- Economic Hardship
- People who live in impoverished areas are more likely to be exposed to drugs and seek them out
- Troubled Personal Relationships
- People in troubled or abusive relationships are more likely to abuse drugs
Recognizing the Early Stages of Alcohol/Drug Addiction
Despite pre-disposed influences, the bottom line is addiction can happen to anyone. And as we mentioned earlier, it begins with a taste and can quickly spiral out of control. Here are some early signs to help recognize unhealthy drug use:
- Neglected appearance
- Physical health issues
- Changes in behavior
- Problems at work or school
- Money issues
Let’s take it a step further and look at the person in the mirror. Here are some common drug addiction symptoms:
- Feeling that you have to use the drug regularly — daily or even several times a day
- Having intense urges for the drug that block out any other thoughts
- Over time, needing more of the drug to get the same effect
- Taking more significant amounts of the drug over a more extended period than you intended
- Making sure that you maintain a supply of the drug
- Spending money on the drug, even though you can’t afford it
- Not meeting obligations and work responsibilities, or cutting back on social or recreational activities because of drug use
- Continuing to use the drug, even though you know it’s causing problems in your life or causing you physical or psychological harm
- Doing things to get the drug that you usually wouldn’t do, such as stealing
- Driving or doing other risky activities when you’re under the influence of the drug
- Spending a good deal of time getting the drug, using the drug or recovering from the effects of the drug
- Failing in your attempts to stop using the drug
- Experiencing withdrawal symptoms when you attempt to stop taking the drug
Treating Addiction: Dual Diagnosis Requires Extra Attention
We want to stress again, that getting help early on is the smartest route to go. The sooner you get help at our drug treatment center, the greater your chances for a long-term recovery. As we mentioned earlier, Florida Addiction and Recovery Center caters to dual diagnosis disorders, also known as co-occurring disorders. Dual diagnosis refers to individuals who are living with a substance abuse issue and a mental illness at the same time. According to the National Alliance on Mental Illness either disorder- substance use or mental illness can develop first.
And just how many people experience dual diagnosis? A 2014 National Survey on Drug and Health found that 7.9 million people in the U.S. suffered from dual diagnosis. More than half – precisely 4.1 million, were men.
Some of the dual diagnosis combinations include:
- Alcoholism and depression
- Painkiller dependence and anxiety disorder
- Marijuana addiction and bipolar disorder
And in most cases, the symptoms and issues related to one can worsen the problems of the other. If not appropriately treated, co-occurring disorders can lead to:
- A decline in mental, cognitive function
- A decline in social acceptance
- A decline in overall health
Dual Diagnosis is Best Treated with an Integrated Approach
Medical experts agree that the best treatment for dual diagnosis is integrated intervention. And that’s exactly how we approach treatment here at the Florida Addiction and Recovery Center. We know that if substance dependency and all co-occurring disorders are not treated concurrently, the likelihood of maintaining continued and meaningful sobriety is significantly reduced. And that’s the main reason we put extremely heavy emphasis on psychological and emotional health, in addition to the recovery of the physical body and the spirit.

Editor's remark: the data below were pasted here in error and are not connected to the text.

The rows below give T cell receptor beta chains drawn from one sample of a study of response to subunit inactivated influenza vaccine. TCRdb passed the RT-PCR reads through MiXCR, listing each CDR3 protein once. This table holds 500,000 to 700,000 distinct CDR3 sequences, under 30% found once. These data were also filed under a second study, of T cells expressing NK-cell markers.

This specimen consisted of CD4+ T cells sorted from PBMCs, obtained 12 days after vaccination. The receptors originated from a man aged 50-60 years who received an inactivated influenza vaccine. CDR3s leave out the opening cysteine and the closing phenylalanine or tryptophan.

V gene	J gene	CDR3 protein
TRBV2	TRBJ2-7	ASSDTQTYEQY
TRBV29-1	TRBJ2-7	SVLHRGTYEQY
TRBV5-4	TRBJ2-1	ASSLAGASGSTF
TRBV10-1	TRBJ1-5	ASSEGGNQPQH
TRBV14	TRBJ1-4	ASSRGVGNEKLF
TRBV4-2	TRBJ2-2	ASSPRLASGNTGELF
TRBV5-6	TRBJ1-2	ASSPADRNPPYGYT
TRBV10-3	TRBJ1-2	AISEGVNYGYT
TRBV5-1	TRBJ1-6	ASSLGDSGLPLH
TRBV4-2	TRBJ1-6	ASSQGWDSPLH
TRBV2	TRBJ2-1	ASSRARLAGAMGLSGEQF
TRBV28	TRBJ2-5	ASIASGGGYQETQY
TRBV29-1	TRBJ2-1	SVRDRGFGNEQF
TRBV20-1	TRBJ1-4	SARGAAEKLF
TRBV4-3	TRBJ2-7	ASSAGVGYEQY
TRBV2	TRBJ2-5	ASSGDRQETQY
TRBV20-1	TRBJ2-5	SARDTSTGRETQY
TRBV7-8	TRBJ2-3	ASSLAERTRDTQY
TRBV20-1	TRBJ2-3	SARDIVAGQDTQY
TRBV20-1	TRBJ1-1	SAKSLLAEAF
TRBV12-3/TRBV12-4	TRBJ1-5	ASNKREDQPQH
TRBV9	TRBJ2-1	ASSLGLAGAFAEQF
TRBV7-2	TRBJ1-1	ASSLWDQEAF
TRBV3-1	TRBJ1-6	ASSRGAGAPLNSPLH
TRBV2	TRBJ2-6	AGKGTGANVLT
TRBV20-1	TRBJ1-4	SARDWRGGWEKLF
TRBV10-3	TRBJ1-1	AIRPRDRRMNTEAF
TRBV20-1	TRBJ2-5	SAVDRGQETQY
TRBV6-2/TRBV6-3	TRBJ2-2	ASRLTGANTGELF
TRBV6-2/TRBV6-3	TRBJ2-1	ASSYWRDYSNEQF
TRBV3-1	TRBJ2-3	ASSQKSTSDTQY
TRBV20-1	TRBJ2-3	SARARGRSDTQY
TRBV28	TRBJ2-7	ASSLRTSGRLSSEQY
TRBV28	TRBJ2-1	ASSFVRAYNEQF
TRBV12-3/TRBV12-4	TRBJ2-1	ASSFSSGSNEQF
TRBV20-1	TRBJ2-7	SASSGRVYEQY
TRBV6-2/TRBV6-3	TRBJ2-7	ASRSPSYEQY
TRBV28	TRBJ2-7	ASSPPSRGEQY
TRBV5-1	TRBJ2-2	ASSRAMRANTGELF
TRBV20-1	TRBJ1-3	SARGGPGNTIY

We offer integrated treatments for addiction in conjunction with the following co-occurring mental health issues: depression, bipolar disorder, mood disorders, personality disorders, anxiety, grief, secondary eating issues, and psychological trauma.
We Offer Customized Treatment Programs
Obviously, we’re all different, so why would we treat everyone’s illnesses the same? At Florida Addiction and Recovery Center, we tailor all our addiction treatment programs to accommodate the needs of each client, giving our residents a greater chance at long-term recovery. Some of the addictions we treat are:
- Sleeping Pills
Our outpatient program offers a combination of individualized and group therapy to help residents build a network of support. These sessions generally take place over 30 to 180 days, depending on the needs and progress of the individual. We also offer nutritional support, and family and alumni programs. As you know, a committed support group is crucial to recovery.
The opioid epidemic is a community challenge, and to use a cliché – it takes a village. The 2016 Surgeon General’s Report on Alcohol, Drugs and Health points to the need for an all-hands-on-deck approach, saying that healthcare providers, public safety agencies, schools, businesses and the faith community should all be involved, along with families and friends of those with substance-use disorders, as well as those in recovery and current drug users. Everyone one has something to contribute, and we agree.
You Too Can Experience Long-Term Recovery
According to the National Council on Alcoholism and Drug Dependence, Inc., nearly 20-million individuals and family members are living life in long-term recovery. You can, too.
It’s time to choose recovery over addiction and take back your life.
Florida Addiction and Recovery Center offers both residential and outpatient treatment – and extended care at our treatment facility. Our rehab center is located in beautiful Fort Lauderdale and provides our clients with all of the luxuries of home, along with a few additional recovery-related amenities. We genuinely believe that everyone deserves a fair shot at a life filled with happiness and fulfillment.
We help clients address the underlying issues that led to their addiction, using a combination of proven techniques to help them manage their stress and embrace a life of lasting sobriety. Our compassionate, professional on-site staff is amazing.
You don’t have to struggle alone. It’s time. If you are a loved one is battling alcohol or drug abuse, call us at (877) 800-REHAB to learn more about how our addiction treatments can help you recover from your addiction and heal. Our drug treatment center is available 24/7. We look forward to helping you on your wellness journey.